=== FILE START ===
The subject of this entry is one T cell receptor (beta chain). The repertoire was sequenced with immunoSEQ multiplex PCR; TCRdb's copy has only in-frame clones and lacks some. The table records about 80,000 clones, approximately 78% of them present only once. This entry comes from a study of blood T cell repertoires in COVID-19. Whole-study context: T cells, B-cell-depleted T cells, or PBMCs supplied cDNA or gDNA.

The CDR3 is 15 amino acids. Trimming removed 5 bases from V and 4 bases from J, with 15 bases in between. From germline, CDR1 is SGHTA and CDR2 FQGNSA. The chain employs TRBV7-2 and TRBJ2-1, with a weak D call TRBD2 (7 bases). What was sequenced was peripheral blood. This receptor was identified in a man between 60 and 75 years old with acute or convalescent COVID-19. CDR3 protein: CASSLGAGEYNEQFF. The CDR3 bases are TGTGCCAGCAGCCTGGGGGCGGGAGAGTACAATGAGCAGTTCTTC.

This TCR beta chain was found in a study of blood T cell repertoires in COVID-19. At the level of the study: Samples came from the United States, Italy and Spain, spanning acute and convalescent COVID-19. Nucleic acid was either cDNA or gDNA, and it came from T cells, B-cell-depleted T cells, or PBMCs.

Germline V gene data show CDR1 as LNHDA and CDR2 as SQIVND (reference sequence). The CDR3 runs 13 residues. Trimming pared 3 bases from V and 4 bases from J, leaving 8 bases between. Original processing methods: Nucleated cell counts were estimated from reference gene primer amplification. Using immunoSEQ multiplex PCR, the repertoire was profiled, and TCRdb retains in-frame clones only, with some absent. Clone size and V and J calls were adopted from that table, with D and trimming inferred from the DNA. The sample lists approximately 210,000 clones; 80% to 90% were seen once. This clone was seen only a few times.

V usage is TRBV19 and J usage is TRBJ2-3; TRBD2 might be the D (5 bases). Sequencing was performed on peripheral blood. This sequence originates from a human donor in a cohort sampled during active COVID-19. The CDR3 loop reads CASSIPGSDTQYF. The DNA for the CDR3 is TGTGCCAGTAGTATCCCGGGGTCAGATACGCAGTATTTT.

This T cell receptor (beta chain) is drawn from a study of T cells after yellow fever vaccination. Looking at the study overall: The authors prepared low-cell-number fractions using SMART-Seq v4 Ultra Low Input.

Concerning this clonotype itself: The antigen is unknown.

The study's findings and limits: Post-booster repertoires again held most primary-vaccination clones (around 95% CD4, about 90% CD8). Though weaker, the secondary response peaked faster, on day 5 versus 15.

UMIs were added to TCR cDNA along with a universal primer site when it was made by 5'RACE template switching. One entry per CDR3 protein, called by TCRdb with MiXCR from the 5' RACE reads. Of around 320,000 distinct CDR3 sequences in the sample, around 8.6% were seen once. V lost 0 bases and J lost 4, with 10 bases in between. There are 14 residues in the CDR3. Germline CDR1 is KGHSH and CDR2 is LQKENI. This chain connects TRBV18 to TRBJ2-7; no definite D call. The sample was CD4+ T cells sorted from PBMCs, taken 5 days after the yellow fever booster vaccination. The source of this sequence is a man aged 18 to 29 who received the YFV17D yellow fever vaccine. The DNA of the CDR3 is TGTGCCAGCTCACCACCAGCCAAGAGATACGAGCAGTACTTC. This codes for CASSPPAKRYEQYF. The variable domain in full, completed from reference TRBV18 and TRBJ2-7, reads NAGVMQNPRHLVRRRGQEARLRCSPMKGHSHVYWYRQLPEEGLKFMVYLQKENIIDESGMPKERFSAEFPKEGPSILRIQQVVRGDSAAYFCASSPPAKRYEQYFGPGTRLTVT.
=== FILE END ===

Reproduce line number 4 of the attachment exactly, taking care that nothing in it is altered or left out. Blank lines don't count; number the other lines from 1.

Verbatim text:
Germline V gene data show CDR1 as LNHDA and CDR2 as SQIVND (reference sequence). The CDR3 runs 13 residues. Trimming pared 3 bases from V and 4 bases from J, leaving 8 bases between. Original processing methods: Nucleated cell counts were estimated from reference gene primer amplification. Using immunoSEQ multiplex PCR, the repertoire was profiled, and TCRdb retains in-frame clones only, with some absent. Clone size and V and J calls were adopted from that table, with D and trimming inferred from the DNA. The sample lists approximately 210,000 clones; 80% to 90% were seen once. This clone was seen only a few times.